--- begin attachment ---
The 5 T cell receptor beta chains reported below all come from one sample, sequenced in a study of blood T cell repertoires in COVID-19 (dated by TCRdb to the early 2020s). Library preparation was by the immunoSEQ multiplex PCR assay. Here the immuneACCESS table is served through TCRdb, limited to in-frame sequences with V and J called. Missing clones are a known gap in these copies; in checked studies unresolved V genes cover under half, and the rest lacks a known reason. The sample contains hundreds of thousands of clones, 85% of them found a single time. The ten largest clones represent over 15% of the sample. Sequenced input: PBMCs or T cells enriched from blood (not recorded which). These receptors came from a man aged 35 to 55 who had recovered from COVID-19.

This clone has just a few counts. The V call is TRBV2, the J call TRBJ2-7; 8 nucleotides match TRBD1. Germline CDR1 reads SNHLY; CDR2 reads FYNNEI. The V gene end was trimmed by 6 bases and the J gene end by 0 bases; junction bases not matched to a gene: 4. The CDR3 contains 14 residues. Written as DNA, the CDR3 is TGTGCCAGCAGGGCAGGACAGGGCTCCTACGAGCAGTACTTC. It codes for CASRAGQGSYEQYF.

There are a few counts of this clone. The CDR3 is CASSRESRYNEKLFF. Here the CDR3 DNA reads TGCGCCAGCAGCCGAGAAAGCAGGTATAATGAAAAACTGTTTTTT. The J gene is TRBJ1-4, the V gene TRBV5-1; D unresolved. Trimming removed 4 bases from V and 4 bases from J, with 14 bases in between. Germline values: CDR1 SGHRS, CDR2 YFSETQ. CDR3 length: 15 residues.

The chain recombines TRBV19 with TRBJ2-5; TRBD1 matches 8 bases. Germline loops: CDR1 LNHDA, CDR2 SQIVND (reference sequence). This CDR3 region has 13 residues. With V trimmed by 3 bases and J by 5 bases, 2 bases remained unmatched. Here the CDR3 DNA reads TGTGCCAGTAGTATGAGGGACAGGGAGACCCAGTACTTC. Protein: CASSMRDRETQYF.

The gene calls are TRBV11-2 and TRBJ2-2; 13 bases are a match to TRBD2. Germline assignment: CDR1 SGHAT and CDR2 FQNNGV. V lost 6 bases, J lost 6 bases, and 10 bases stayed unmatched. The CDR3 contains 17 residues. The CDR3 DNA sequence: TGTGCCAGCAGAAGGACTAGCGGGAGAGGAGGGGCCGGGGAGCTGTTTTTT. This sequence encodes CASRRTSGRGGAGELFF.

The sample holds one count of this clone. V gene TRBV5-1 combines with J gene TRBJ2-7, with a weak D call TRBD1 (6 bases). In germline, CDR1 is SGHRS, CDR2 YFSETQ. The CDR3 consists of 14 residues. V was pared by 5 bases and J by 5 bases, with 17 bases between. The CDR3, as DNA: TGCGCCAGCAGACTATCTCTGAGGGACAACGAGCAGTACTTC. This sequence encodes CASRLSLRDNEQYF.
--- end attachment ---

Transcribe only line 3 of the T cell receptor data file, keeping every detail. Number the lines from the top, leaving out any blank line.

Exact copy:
There are a few counts of this clone. The CDR3 is CASSRESRYNEKLFF. Here the CDR3 DNA reads TGCGCCAGCAGCCGAGAAAGCAGGTATAATGAAAAACTGTTTTTT. The J gene is TRBJ1-4, the V gene TRBV5-1; D unresolved. Trimming removed 4 bases from V and 4 bases from J, with 14 bases in between. Germline values: CDR1 SGHRS, CDR2 YFSETQ. CDR3 length: 15 residues.